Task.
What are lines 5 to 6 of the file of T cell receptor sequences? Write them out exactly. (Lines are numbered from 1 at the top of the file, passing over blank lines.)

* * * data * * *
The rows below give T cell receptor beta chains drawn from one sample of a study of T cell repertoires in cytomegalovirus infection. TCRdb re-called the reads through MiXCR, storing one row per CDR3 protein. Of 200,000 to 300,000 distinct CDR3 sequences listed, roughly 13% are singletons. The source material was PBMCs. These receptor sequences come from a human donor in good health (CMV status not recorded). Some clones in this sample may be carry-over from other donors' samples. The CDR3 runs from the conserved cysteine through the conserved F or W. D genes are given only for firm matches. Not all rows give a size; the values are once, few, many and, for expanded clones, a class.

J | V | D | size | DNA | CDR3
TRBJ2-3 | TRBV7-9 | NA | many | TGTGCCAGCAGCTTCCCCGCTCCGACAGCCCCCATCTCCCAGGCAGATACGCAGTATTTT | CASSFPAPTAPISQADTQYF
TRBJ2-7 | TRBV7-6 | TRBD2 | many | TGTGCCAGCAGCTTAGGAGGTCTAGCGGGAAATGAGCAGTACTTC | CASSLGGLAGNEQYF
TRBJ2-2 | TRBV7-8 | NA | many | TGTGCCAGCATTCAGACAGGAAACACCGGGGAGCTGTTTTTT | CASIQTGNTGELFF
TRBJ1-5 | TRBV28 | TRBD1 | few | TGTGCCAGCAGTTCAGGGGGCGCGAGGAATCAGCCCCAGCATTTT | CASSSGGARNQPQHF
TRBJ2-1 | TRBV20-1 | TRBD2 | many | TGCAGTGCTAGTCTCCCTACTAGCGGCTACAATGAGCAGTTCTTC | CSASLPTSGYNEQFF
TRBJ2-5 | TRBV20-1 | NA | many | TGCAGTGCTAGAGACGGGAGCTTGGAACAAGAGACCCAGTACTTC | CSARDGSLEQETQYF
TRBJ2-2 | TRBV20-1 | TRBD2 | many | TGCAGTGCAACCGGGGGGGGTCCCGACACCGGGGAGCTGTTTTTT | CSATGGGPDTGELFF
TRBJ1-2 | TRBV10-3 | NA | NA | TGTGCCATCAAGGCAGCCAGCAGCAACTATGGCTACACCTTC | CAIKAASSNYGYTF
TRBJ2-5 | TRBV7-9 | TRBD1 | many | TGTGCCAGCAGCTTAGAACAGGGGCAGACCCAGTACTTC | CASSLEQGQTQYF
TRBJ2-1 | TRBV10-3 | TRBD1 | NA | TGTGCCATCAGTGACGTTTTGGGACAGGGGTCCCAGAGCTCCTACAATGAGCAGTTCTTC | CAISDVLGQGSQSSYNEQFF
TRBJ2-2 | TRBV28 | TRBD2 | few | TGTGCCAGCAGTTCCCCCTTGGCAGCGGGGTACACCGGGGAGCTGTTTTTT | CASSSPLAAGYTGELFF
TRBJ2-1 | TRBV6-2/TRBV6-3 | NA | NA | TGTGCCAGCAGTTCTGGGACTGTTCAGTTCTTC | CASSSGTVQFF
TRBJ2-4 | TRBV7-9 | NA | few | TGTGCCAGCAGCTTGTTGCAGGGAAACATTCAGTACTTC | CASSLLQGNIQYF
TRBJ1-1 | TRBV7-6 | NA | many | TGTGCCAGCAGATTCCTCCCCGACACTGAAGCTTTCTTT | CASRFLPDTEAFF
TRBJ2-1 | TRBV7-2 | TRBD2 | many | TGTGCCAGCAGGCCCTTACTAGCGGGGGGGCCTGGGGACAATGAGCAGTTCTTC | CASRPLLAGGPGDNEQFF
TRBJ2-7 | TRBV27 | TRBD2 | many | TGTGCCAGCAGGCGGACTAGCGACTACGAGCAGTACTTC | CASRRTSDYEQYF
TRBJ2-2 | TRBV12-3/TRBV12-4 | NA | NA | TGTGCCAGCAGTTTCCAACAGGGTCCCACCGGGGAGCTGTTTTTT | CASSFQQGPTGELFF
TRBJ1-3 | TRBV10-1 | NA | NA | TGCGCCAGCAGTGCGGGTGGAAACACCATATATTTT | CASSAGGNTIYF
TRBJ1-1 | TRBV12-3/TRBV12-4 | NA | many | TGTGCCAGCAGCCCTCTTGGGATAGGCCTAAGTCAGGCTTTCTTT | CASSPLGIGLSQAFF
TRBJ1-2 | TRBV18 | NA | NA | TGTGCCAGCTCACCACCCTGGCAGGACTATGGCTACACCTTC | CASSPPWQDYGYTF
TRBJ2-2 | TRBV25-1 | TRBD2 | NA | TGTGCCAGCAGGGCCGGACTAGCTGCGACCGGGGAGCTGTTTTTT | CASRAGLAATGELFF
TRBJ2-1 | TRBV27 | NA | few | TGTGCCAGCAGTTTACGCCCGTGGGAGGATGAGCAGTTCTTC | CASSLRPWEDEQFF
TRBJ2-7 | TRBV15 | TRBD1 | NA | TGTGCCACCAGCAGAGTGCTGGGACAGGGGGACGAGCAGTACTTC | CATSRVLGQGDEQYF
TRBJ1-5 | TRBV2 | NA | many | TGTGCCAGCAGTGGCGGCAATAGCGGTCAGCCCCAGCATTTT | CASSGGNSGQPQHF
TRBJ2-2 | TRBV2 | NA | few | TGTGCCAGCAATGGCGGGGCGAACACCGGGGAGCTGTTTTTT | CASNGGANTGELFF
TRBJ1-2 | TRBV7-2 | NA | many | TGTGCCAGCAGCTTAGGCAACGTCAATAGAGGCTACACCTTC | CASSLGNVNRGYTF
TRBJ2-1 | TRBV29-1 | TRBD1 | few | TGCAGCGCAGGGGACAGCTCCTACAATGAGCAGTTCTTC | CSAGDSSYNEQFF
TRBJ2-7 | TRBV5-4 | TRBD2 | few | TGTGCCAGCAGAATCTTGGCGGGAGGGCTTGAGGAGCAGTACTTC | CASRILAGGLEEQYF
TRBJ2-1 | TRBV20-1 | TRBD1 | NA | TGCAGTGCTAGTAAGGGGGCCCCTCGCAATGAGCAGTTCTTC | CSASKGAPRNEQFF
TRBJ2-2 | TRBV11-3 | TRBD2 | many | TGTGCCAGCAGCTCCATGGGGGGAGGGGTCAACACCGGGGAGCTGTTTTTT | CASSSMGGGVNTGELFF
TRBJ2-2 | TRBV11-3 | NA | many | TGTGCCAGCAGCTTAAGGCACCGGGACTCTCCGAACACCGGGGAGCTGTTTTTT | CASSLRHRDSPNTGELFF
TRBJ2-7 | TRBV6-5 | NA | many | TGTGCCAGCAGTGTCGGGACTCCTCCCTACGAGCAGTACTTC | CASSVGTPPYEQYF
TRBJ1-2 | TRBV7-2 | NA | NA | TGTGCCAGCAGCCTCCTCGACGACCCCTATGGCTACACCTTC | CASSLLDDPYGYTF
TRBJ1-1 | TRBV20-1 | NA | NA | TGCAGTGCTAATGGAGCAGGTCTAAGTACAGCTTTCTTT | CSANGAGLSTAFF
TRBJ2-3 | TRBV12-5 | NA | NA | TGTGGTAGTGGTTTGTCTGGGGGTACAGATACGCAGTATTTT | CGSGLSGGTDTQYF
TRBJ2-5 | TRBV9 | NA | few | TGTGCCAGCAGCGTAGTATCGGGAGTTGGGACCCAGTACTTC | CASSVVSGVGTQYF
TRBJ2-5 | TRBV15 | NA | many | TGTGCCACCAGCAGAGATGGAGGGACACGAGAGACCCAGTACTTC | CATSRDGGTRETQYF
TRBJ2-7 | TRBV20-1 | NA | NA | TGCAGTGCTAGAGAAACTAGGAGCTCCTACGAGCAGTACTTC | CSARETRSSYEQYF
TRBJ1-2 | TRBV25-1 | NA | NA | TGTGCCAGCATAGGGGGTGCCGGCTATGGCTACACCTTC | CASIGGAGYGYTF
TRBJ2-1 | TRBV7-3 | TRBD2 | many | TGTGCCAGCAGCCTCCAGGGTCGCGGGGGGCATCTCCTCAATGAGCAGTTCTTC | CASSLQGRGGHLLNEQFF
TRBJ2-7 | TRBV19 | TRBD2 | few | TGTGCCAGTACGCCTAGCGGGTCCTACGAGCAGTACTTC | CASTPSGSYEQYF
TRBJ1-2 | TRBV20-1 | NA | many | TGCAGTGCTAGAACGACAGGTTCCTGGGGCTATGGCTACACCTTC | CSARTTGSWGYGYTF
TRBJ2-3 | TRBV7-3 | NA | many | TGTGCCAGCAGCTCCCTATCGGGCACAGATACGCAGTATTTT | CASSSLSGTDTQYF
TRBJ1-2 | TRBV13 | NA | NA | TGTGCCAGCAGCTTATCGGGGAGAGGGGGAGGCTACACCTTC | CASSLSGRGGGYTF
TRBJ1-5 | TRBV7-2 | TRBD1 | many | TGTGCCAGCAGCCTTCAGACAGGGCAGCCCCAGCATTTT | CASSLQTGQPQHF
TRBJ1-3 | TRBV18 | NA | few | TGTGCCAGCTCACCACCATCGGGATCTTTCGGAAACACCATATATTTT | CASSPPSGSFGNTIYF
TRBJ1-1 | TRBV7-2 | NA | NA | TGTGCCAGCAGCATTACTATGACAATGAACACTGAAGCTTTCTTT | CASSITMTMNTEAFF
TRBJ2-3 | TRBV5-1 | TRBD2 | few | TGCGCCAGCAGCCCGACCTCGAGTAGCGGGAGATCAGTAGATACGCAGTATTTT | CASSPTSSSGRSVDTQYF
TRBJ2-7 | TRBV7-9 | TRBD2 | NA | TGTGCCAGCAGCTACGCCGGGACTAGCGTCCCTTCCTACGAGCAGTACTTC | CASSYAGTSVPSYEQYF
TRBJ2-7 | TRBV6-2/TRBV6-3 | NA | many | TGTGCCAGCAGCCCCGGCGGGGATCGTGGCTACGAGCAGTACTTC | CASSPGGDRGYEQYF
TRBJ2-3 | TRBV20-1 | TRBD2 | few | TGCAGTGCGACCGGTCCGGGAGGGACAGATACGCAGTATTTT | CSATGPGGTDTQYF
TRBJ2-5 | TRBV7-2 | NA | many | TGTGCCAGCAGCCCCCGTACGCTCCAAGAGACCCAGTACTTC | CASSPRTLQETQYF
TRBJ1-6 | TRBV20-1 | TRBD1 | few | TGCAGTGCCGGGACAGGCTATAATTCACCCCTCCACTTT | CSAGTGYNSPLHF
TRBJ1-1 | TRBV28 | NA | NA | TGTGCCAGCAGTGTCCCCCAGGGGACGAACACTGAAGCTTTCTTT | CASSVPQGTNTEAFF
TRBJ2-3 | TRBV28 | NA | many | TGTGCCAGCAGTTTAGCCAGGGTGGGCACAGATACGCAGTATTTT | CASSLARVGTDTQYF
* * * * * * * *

TRBJ2-2 | TRBV7-8 | NA | many | TGTGCCAGCATTCAGACAGGAAACACCGGGGAGCTGTTTTTT | CASIQTGNTGELFF
TRBJ1-5 | TRBV28 | TRBD1 | few | TGTGCCAGCAGTTCAGGGGGCGCGAGGAATCAGCCCCAGCATTTT | CASSSGGARNQPQHF